Man-made chemicals are affecting the development of children's brains, a report has suggested.
The study has raised many concerns about the use of chemicals
The World Wildlife Fund (WWF) warns substances in everyday goods such as TVs, computers and car seats can affect children's memory and IQ.
WWF reviewed the latest research into the effects of chemicals on children's development.
The organisation has called for more information about the potential effects of chemicals.
The WWF said even a minor impact on intelligence levels could affect a child's life.
It cited research showing the loss of one IQ point can be associated with a reduction in lifetime earnings of over 2%,
Its report, Compromising our Children, also warned EU research had found chemicals in products could also alter a child's visual recognition, movement skills.
There are an estimated 70,000 man-made chemicals currently on the market.
US researchers have estimated that up to 10% of all neurobehavioural disorders are caused by toxic exposures.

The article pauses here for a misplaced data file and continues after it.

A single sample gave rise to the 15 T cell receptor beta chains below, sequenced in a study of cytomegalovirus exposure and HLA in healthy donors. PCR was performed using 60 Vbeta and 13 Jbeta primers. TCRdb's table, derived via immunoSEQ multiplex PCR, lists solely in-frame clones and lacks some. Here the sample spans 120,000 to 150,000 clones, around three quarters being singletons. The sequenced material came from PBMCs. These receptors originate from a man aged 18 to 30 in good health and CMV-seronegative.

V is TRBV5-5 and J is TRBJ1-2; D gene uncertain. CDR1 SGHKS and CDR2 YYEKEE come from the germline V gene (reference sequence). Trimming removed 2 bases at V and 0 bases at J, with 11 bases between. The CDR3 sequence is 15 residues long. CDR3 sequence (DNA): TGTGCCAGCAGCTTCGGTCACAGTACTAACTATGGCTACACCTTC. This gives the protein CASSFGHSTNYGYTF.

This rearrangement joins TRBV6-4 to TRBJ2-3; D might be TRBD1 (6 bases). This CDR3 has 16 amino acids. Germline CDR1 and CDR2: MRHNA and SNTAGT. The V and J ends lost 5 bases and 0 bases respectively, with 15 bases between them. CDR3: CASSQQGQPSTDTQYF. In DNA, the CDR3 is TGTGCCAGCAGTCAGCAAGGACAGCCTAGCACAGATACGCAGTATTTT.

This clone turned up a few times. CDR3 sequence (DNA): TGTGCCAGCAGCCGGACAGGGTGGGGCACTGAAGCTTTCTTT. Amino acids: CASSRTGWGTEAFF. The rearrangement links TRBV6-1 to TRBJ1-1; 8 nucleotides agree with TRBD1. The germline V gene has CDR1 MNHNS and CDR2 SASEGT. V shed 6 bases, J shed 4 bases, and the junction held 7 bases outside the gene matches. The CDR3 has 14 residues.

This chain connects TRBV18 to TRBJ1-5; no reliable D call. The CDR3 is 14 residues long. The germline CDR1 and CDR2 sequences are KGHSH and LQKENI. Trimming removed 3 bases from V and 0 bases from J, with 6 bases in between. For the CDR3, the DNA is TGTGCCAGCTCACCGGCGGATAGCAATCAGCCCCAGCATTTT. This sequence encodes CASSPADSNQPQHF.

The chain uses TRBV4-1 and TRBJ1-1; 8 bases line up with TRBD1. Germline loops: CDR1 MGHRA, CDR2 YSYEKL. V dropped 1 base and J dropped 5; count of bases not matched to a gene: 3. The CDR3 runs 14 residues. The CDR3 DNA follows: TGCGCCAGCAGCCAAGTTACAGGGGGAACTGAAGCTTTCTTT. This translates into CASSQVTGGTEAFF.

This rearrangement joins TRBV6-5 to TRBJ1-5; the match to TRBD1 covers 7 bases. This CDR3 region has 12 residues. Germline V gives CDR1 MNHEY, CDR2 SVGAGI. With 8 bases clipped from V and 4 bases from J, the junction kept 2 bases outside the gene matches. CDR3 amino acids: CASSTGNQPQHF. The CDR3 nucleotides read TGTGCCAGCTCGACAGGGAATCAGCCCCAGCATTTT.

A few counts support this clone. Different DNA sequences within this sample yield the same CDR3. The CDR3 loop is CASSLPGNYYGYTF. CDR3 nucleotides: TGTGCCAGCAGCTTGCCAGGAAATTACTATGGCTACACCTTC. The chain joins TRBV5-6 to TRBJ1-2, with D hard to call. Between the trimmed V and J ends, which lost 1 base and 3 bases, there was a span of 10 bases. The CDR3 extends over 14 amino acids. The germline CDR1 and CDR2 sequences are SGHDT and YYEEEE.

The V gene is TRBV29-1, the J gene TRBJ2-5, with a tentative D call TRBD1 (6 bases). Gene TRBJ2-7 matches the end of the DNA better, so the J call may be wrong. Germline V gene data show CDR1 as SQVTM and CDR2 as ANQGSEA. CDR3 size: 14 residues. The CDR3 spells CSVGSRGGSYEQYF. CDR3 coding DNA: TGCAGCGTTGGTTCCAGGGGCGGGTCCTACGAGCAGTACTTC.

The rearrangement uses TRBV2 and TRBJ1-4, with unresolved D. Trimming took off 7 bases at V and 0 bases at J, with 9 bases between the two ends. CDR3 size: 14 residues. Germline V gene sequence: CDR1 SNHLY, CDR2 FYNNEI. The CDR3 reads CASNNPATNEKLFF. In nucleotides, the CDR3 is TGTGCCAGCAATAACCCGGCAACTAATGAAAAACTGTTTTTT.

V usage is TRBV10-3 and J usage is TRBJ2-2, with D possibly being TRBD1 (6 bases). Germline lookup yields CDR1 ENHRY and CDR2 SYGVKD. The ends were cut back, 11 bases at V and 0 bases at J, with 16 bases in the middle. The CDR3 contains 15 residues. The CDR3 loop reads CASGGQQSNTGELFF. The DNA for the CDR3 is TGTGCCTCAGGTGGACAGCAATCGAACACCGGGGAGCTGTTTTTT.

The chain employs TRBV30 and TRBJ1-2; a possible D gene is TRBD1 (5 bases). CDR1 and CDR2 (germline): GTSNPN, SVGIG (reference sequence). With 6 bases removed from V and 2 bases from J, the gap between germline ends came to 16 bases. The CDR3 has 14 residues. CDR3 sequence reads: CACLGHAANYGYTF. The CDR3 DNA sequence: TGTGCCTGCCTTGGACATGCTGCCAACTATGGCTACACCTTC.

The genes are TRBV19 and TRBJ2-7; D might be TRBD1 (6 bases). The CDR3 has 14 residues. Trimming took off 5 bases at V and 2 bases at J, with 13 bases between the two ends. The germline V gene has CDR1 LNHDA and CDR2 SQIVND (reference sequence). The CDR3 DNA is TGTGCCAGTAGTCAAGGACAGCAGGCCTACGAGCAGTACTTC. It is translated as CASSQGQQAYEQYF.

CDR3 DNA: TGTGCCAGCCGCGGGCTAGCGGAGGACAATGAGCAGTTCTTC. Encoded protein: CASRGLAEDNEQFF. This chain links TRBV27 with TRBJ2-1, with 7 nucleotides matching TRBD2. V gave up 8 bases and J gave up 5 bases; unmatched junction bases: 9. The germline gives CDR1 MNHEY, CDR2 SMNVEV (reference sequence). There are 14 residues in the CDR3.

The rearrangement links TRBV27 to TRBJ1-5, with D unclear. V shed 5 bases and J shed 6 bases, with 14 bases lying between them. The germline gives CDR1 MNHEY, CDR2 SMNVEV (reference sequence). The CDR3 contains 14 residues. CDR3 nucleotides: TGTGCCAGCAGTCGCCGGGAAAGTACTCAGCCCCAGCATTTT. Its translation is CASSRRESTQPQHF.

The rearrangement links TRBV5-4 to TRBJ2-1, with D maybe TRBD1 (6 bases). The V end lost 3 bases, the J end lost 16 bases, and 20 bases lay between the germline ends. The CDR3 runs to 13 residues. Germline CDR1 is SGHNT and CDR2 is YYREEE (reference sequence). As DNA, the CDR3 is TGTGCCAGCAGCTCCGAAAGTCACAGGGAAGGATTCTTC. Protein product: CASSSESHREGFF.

The WWF says that, in addition to dangerous levels of Deca brominated diphenyl ether (Deca-BDE) flame retardants in everyday objects, contaminates, known as PolyChlorinated Biphenyls (PCB) also pose a risk.
These chemicals leech from old industrial transformers, and some building materials.
Prenatal exposure to PCBs has been linked to less masculine play in boys - but more masculine play in girls.
Dioxins emitted by power station and some factories and open burning of some
plastic wastes are another threat.
The European Commission has said the occurrence of developmental and learning disabilities as a "significant public health problem".
But the WWF believes that most chemicals on the market do not carry sufficient safety information - particularly about their ability to cause developmental problems.
'Future under threat'
Gwynne Lyons, WWF toxics adviser, said: "In effect we are all living in a global chemical experiment of which we
don't know the outcome.
"Our children are our future - and our future is under threat.
"It seems unbelievable that although science has shown that chemicals are affecting children's mental abilities and their ability to make sense of their world, we are still missing vital safety data on most chemicals in use today."